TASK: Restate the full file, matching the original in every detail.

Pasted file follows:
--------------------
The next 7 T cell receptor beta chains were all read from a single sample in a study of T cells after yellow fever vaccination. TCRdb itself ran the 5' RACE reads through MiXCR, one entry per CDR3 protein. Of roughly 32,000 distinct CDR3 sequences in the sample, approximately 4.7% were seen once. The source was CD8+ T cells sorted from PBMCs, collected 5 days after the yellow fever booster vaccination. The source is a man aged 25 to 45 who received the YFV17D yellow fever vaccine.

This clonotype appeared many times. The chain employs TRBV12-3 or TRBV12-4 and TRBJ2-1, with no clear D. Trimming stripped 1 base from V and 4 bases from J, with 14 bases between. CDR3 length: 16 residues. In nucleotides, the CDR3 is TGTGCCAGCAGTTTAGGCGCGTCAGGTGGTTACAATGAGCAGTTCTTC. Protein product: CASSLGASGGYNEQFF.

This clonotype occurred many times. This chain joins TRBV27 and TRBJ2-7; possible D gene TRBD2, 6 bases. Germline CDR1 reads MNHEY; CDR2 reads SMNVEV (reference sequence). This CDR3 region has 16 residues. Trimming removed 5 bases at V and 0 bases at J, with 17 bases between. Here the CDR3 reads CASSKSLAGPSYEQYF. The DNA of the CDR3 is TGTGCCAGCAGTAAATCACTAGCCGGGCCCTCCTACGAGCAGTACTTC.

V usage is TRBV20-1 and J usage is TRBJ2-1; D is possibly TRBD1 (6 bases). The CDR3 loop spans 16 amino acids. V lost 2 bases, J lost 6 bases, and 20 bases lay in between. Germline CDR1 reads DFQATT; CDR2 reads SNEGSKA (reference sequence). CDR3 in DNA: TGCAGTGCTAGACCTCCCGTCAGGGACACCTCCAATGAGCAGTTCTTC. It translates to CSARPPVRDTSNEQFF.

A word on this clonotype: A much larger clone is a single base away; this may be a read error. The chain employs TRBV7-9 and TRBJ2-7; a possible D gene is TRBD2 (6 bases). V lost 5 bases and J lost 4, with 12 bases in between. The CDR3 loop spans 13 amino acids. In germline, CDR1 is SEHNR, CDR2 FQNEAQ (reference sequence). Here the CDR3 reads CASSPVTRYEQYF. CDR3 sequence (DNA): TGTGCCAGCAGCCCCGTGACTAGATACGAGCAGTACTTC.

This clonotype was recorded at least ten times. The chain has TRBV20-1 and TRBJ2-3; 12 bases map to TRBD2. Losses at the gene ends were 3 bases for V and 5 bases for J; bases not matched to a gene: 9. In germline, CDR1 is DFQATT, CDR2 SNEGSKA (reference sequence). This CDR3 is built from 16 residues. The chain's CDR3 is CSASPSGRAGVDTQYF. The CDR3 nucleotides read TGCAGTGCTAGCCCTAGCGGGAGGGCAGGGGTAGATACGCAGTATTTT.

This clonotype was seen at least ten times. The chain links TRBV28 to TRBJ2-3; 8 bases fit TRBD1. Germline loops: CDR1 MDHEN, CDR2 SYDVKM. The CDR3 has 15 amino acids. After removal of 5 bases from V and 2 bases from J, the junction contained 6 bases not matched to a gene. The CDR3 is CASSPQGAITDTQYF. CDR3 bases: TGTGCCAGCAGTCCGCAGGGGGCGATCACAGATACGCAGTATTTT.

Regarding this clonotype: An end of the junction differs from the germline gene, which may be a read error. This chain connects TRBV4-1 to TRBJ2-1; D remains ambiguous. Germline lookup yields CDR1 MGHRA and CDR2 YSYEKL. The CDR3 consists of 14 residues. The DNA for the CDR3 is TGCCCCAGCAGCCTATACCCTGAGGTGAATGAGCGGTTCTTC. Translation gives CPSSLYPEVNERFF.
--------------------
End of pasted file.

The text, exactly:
The next 7 T cell receptor beta chains were all read from a single sample in a study of T cells after yellow fever vaccination. TCRdb itself ran the 5' RACE reads through MiXCR, one entry per CDR3 protein. Of roughly 32,000 distinct CDR3 sequences in the sample, approximately 4.7% were seen once. The source was CD8+ T cells sorted from PBMCs, collected 5 days after the yellow fever booster vaccination. The source is a man aged 25 to 45 who received the YFV17D yellow fever vaccine.

This clonotype appeared many times. The chain employs TRBV12-3 or TRBV12-4 and TRBJ2-1, with no clear D. Trimming stripped 1 base from V and 4 bases from J, with 14 bases between. CDR3 length: 16 residues. In nucleotides, the CDR3 is TGTGCCAGCAGTTTAGGCGCGTCAGGTGGTTACAATGAGCAGTTCTTC. Protein product: CASSLGASGGYNEQFF.

This clonotype occurred many times. This chain joins TRBV27 and TRBJ2-7; possible D gene TRBD2, 6 bases. Germline CDR1 reads MNHEY; CDR2 reads SMNVEV (reference sequence). This CDR3 region has 16 residues. Trimming removed 5 bases at V and 0 bases at J, with 17 bases between. Here the CDR3 reads CASSKSLAGPSYEQYF. The DNA of the CDR3 is TGTGCCAGCAGTAAATCACTAGCCGGGCCCTCCTACGAGCAGTACTTC.

V usage is TRBV20-1 and J usage is TRBJ2-1; D is possibly TRBD1 (6 bases). The CDR3 loop spans 16 amino acids. V lost 2 bases, J lost 6 bases, and 20 bases lay in between. Germline CDR1 reads DFQATT; CDR2 reads SNEGSKA (reference sequence). CDR3 in DNA: TGCAGTGCTAGACCTCCCGTCAGGGACACCTCCAATGAGCAGTTCTTC. It translates to CSARPPVRDTSNEQFF.

A word on this clonotype: A much larger clone is a single base away; this may be a read error. The chain employs TRBV7-9 and TRBJ2-7; a possible D gene is TRBD2 (6 bases). V lost 5 bases and J lost 4, with 12 bases in between. The CDR3 loop spans 13 amino acids. In germline, CDR1 is SEHNR, CDR2 FQNEAQ (reference sequence). Here the CDR3 reads CASSPVTRYEQYF. CDR3 sequence (DNA): TGTGCCAGCAGCCCCGTGACTAGATACGAGCAGTACTTC.

This clonotype was recorded at least ten times. The chain has TRBV20-1 and TRBJ2-3; 12 bases map to TRBD2. Losses at the gene ends were 3 bases for V and 5 bases for J; bases not matched to a gene: 9. In germline, CDR1 is DFQATT, CDR2 SNEGSKA (reference sequence). This CDR3 is built from 16 residues. The chain's CDR3 is CSASPSGRAGVDTQYF. The CDR3 nucleotides read TGCAGTGCTAGCCCTAGCGGGAGGGCAGGGGTAGATACGCAGTATTTT.

This clonotype was seen at least ten times. The chain links TRBV28 to TRBJ2-3; 8 bases fit TRBD1. Germline loops: CDR1 MDHEN, CDR2 SYDVKM. The CDR3 has 15 amino acids. After removal of 5 bases from V and 2 bases from J, the junction contained 6 bases not matched to a gene. The CDR3 is CASSPQGAITDTQYF. CDR3 bases: TGTGCCAGCAGTCCGCAGGGGGCGATCACAGATACGCAGTATTTT.

Regarding this clonotype: An end of the junction differs from the germline gene, which may be a read error. This chain connects TRBV4-1 to TRBJ2-1; D remains ambiguous. Germline lookup yields CDR1 MGHRA and CDR2 YSYEKL. The CDR3 consists of 14 residues. The DNA for the CDR3 is TGCCCCAGCAGCCTATACCCTGAGGTGAATGAGCGGTTCTTC. Translation gives CPSSLYPEVNERFF.